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Breaking News:

Chevron LNG Workers End Strike

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Dutch Gas Futures Dip 10% As Chevron Australia Workers Postpone Strike

  • Workers at Chevron's Gorgon and Wheatstone LNG projects postpone their strike to Friday, signaling positive ongoing discussions.
  • Previous threats of strikes caused European gas benchmarks to surge by 40%, revealing Europe's heavy reliance on LNG after the reduction of Russian pipeline gas flows.
  • Dutch front-month futures, a European gas benchmark, saw a 10% decrease in response to the delayed strikes, with EU gas storage now exceeding 93%.

A Bloomberg report that workers on Chevron's Gorgon and Wheatstone LNG projects have delayed strike action until Friday is being viewed as a sign talks are going well, as strikes were meant to begin Thursday. The positive conclusion to last week's talks between Woodside and unions is another indication the worst-case scenario is unlikely.

The new deadline for industrial action at the Gorgon and Wheatstone plants is 6 a.m. local time Friday, a Chevron Australia spokesperson told Bloomberg. The unions previously threatened to start partial strikes on Sept. 7 and then escalate to full stoppages that would begin Sept. 14 and last two weeks.

“We will continue to work through the bargaining process as we seek outcomes that are in the interests of both employees and the company,” the company said in the statement. “We will also continue to take steps to maintain safe and reliable operations in the event of disruption at our facilities.”

“It really is essential to explore all avenues to avoid industrial action,” said Richard Pratt, a consultant for Precision LNG. “Once strikes start, the parties are driven further apart so this is a welcome development.”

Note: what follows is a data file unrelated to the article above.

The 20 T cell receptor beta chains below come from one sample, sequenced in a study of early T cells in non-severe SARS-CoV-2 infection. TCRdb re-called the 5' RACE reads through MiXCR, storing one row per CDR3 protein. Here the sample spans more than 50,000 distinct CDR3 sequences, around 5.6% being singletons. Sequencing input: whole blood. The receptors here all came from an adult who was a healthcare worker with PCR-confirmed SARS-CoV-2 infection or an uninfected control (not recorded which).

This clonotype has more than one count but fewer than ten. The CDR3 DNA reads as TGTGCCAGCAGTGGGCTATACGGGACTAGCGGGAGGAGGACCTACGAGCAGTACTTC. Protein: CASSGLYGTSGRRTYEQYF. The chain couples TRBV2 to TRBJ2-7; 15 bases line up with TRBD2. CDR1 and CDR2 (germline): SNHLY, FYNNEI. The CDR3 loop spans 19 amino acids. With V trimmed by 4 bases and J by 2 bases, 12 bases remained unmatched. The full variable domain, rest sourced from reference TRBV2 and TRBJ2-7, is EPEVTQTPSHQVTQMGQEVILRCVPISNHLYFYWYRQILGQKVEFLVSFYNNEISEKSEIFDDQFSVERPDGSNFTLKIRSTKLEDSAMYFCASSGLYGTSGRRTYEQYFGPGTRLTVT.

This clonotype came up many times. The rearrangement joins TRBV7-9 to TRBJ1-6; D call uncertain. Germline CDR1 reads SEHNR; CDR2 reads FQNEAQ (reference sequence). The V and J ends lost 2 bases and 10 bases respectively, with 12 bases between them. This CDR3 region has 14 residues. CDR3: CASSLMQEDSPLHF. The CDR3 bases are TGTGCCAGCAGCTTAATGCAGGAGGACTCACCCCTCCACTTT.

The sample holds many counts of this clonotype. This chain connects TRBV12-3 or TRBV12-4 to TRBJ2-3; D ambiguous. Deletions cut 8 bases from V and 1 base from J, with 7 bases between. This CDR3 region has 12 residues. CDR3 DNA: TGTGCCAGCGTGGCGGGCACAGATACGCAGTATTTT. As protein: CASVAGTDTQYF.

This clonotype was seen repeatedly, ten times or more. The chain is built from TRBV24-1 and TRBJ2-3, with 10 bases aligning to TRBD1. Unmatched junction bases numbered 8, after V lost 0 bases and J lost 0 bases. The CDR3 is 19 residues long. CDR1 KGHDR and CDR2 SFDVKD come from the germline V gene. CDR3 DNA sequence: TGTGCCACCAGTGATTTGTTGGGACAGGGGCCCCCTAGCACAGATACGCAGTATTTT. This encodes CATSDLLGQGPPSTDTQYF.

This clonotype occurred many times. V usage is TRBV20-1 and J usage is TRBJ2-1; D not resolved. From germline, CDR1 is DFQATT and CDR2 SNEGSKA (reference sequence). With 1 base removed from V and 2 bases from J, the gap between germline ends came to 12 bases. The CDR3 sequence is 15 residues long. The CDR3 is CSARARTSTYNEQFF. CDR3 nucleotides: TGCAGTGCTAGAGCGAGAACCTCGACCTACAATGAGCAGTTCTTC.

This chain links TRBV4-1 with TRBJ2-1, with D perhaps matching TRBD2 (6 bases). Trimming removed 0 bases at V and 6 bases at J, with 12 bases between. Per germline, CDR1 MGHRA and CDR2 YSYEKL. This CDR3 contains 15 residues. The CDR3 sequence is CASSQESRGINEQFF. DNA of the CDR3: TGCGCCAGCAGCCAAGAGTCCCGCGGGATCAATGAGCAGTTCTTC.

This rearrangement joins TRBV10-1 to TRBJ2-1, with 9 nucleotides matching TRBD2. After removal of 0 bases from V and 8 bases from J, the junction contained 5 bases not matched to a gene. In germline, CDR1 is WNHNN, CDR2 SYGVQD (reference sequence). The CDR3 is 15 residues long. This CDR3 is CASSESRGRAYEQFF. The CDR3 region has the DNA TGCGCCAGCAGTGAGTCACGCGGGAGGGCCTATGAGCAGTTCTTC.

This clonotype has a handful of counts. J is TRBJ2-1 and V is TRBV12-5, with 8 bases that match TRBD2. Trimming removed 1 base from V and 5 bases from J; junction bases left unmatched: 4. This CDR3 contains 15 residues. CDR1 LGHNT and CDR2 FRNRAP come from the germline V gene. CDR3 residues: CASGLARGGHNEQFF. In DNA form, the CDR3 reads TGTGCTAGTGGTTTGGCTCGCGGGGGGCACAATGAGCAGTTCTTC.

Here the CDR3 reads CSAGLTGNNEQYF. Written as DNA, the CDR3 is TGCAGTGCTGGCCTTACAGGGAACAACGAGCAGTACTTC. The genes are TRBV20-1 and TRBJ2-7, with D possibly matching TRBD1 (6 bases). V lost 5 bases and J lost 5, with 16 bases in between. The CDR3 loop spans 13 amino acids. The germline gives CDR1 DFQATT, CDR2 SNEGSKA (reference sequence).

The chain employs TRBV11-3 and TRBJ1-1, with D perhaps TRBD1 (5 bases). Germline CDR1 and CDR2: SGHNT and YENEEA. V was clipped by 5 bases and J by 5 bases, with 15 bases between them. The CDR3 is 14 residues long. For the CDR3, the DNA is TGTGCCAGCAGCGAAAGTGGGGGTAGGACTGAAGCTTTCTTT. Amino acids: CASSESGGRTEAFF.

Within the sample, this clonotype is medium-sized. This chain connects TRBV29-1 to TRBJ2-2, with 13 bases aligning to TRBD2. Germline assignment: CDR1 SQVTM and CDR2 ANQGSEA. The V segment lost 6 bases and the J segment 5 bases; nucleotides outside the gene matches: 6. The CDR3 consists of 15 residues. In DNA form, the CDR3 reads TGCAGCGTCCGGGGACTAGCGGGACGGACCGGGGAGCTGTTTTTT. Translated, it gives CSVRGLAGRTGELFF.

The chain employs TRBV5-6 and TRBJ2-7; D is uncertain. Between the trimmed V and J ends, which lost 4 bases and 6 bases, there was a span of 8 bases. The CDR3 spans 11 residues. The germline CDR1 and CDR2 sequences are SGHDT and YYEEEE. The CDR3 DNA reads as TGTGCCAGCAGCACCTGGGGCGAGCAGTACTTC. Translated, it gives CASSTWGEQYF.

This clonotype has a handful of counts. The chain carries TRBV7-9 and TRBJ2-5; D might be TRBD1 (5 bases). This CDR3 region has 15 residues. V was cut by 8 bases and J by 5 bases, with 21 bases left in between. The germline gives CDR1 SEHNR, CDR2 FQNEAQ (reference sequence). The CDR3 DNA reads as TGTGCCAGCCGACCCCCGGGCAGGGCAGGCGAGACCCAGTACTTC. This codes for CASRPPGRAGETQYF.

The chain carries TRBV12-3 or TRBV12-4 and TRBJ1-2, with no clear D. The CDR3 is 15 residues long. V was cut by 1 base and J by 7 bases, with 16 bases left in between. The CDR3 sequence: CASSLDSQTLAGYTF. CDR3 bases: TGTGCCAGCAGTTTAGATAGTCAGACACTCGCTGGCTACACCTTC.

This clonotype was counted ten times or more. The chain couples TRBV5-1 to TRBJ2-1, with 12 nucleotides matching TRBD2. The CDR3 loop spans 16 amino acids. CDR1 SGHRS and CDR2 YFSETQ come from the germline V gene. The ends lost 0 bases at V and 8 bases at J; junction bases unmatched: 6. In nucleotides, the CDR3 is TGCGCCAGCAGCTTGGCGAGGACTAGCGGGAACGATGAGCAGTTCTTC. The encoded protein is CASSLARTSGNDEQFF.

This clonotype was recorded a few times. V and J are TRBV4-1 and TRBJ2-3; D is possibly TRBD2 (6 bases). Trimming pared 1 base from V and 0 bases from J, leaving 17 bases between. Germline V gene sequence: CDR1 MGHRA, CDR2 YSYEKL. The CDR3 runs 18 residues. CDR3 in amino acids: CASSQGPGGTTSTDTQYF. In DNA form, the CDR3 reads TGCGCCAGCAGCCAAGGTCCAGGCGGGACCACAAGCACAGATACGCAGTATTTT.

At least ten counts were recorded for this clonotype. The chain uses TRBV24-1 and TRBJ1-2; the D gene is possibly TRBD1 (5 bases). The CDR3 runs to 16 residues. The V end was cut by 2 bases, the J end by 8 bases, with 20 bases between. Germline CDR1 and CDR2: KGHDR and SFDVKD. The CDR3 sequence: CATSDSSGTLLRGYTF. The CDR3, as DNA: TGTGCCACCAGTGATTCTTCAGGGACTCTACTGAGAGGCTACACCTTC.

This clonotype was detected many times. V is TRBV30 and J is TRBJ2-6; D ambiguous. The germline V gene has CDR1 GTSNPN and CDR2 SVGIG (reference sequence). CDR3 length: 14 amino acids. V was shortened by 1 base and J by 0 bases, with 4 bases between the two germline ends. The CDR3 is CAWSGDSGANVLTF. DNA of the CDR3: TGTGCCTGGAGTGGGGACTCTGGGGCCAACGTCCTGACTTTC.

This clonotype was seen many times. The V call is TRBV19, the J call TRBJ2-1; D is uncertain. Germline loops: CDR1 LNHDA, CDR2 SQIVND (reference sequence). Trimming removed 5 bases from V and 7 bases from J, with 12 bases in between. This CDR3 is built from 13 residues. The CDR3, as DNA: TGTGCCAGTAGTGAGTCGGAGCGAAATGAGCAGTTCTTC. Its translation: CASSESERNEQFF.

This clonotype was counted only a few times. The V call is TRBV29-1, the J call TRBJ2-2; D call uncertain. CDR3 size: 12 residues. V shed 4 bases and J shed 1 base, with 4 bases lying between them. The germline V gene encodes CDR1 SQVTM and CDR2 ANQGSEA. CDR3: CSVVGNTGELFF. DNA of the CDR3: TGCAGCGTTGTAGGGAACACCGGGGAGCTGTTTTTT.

The two Australian LNG plants operated by Chevron made up about 7% of global LNG supply last year (see "Q&A On Australia's LNG Strike Risks"). The extension of talks follows a compromise that another Australian exporter, Woodside Energy Group Ltd., reached with workers last month to prevent industrial action at its own plant.

Meanwhile, Bloomberg notes that the impact of any industrial action may be limited at first because demand is muted in Europe and Asia, but a prolonged disruption may have sparked a bidding war between the two regions for alternative cargoes in peak winter season.

The threat of strikes had roiled global gas markets since early August, when unions first voted for potential labor actions at the three plants. The European gas benchmark surged 40% at one point, highlighting the continent’s heavy dependence on LNG after the curtailment of Russian pipeline gas flows. Imports of LNG in Europe are recovering after a recent dip, helping offset reduced pipeline-gas flows from Norway amid maintenance there. Still, traders remain on high alert for any prolonged blips in supplies.

In immediate response, Dutch front-month futures, Europe’s gas benchmark, traded 10% lower at €30.90 a megawatt-hour...

... and with EU natural gas storage now above 93%, could fall further in the near-term unless the situation in Australia deteriorates.

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By Zerohedge.com

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